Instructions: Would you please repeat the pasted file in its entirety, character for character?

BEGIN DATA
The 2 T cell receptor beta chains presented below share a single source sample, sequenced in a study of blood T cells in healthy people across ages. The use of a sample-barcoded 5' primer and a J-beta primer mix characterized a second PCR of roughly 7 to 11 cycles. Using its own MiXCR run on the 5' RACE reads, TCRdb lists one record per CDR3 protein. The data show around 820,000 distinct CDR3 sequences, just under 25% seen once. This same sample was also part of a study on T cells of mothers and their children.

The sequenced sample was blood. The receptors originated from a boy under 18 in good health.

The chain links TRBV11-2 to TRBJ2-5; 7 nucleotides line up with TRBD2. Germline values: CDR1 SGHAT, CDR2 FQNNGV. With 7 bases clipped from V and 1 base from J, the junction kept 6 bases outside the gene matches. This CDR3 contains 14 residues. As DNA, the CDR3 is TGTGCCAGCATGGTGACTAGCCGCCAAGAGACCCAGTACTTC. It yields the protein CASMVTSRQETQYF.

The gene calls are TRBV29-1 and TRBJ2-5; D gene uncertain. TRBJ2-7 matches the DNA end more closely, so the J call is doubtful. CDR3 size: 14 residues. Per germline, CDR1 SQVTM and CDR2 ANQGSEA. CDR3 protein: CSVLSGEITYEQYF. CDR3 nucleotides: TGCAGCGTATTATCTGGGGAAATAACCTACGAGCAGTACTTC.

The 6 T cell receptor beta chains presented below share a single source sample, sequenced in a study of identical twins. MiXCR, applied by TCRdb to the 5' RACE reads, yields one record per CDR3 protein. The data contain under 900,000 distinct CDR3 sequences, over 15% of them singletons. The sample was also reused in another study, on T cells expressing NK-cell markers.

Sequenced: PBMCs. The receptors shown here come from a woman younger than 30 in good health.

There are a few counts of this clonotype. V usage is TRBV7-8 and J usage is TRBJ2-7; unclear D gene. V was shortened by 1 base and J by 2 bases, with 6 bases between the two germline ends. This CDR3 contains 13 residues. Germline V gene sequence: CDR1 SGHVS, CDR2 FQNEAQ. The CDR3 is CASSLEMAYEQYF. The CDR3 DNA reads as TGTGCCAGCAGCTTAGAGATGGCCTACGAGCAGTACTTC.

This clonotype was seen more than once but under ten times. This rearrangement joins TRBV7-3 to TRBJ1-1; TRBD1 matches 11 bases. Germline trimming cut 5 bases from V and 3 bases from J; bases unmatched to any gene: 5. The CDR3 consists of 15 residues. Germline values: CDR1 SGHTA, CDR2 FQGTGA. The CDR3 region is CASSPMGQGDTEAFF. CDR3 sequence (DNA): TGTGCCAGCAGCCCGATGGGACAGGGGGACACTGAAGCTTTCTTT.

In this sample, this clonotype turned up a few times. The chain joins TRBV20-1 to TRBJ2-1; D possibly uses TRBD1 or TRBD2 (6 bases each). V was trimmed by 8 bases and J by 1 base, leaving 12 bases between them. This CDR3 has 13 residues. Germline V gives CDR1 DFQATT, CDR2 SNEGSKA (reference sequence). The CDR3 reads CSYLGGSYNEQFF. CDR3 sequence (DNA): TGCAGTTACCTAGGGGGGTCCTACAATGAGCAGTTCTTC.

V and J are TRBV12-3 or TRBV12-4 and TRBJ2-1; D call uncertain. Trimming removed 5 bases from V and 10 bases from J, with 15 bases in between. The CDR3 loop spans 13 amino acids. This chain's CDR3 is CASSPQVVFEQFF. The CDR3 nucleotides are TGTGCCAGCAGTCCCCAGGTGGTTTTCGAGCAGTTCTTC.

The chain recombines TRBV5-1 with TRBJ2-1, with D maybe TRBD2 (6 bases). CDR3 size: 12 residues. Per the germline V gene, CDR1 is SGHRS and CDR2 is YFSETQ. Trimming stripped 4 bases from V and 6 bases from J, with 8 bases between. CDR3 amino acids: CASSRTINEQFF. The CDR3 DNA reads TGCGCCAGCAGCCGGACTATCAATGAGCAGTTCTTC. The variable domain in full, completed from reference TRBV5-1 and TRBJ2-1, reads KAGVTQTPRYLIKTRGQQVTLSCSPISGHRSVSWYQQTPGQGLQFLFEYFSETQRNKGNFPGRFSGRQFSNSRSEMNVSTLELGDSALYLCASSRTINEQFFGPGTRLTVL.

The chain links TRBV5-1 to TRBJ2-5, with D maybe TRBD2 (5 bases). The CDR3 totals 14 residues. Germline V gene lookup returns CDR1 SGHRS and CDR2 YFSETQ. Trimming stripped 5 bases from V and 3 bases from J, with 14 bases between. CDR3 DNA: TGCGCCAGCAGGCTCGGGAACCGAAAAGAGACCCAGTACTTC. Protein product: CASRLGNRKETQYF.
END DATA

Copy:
The 2 T cell receptor beta chains presented below share a single source sample, sequenced in a study of blood T cells in healthy people across ages. The use of a sample-barcoded 5' primer and a J-beta primer mix characterized a second PCR of roughly 7 to 11 cycles. Using its own MiXCR run on the 5' RACE reads, TCRdb lists one record per CDR3 protein. The data show around 820,000 distinct CDR3 sequences, just under 25% seen once. This same sample was also part of a study on T cells of mothers and their children.

The sequenced sample was blood. The receptors originated from a boy under 18 in good health.

The chain links TRBV11-2 to TRBJ2-5; 7 nucleotides line up with TRBD2. Germline values: CDR1 SGHAT, CDR2 FQNNGV. With 7 bases clipped from V and 1 base from J, the junction kept 6 bases outside the gene matches. This CDR3 contains 14 residues. As DNA, the CDR3 is TGTGCCAGCATGGTGACTAGCCGCCAAGAGACCCAGTACTTC. It yields the protein CASMVTSRQETQYF.

The gene calls are TRBV29-1 and TRBJ2-5; D gene uncertain. TRBJ2-7 matches the DNA end more closely, so the J call is doubtful. CDR3 size: 14 residues. Per germline, CDR1 SQVTM and CDR2 ANQGSEA. CDR3 protein: CSVLSGEITYEQYF. CDR3 nucleotides: TGCAGCGTATTATCTGGGGAAATAACCTACGAGCAGTACTTC.

The 6 T cell receptor beta chains presented below share a single source sample, sequenced in a study of identical twins. MiXCR, applied by TCRdb to the 5' RACE reads, yields one record per CDR3 protein. The data contain under 900,000 distinct CDR3 sequences, over 15% of them singletons. The sample was also reused in another study, on T cells expressing NK-cell markers.

Sequenced: PBMCs. The receptors shown here come from a woman younger than 30 in good health.

There are a few counts of this clonotype. V usage is TRBV7-8 and J usage is TRBJ2-7; unclear D gene. V was shortened by 1 base and J by 2 bases, with 6 bases between the two germline ends. This CDR3 contains 13 residues. Germline V gene sequence: CDR1 SGHVS, CDR2 FQNEAQ. The CDR3 is CASSLEMAYEQYF. The CDR3 DNA reads as TGTGCCAGCAGCTTAGAGATGGCCTACGAGCAGTACTTC.

This clonotype was seen more than once but under ten times. This rearrangement joins TRBV7-3 to TRBJ1-1; TRBD1 matches 11 bases. Germline trimming cut 5 bases from V and 3 bases from J; bases unmatched to any gene: 5. The CDR3 consists of 15 residues. Germline values: CDR1 SGHTA, CDR2 FQGTGA. The CDR3 region is CASSPMGQGDTEAFF. CDR3 sequence (DNA): TGTGCCAGCAGCCCGATGGGACAGGGGGACACTGAAGCTTTCTTT.

In this sample, this clonotype turned up a few times. The chain joins TRBV20-1 to TRBJ2-1; D possibly uses TRBD1 or TRBD2 (6 bases each). V was trimmed by 8 bases and J by 1 base, leaving 12 bases between them. This CDR3 has 13 residues. Germline V gives CDR1 DFQATT, CDR2 SNEGSKA (reference sequence). The CDR3 reads CSYLGGSYNEQFF. CDR3 sequence (DNA): TGCAGTTACCTAGGGGGGTCCTACAATGAGCAGTTCTTC.

V and J are TRBV12-3 or TRBV12-4 and TRBJ2-1; D call uncertain. Trimming removed 5 bases from V and 10 bases from J, with 15 bases in between. The CDR3 loop spans 13 amino acids. This chain's CDR3 is CASSPQVVFEQFF. The CDR3 nucleotides are TGTGCCAGCAGTCCCCAGGTGGTTTTCGAGCAGTTCTTC.

The chain recombines TRBV5-1 with TRBJ2-1, with D maybe TRBD2 (6 bases). CDR3 size: 12 residues. Per the germline V gene, CDR1 is SGHRS and CDR2 is YFSETQ. Trimming stripped 4 bases from V and 6 bases from J, with 8 bases between. CDR3 amino acids: CASSRTINEQFF. The CDR3 DNA reads TGCGCCAGCAGCCGGACTATCAATGAGCAGTTCTTC. The variable domain in full, completed from reference TRBV5-1 and TRBJ2-1, reads KAGVTQTPRYLIKTRGQQVTLSCSPISGHRSVSWYQQTPGQGLQFLFEYFSETQRNKGNFPGRFSGRQFSNSRSEMNVSTLELGDSALYLCASSRTINEQFFGPGTRLTVL.

The chain links TRBV5-1 to TRBJ2-5, with D maybe TRBD2 (5 bases). The CDR3 totals 14 residues. Germline V gene lookup returns CDR1 SGHRS and CDR2 YFSETQ. Trimming stripped 5 bases from V and 3 bases from J, with 14 bases between. CDR3 DNA: TGCGCCAGCAGGCTCGGGAACCGAAAAGAGACCCAGTACTTC. Protein product: CASRLGNRKETQYF.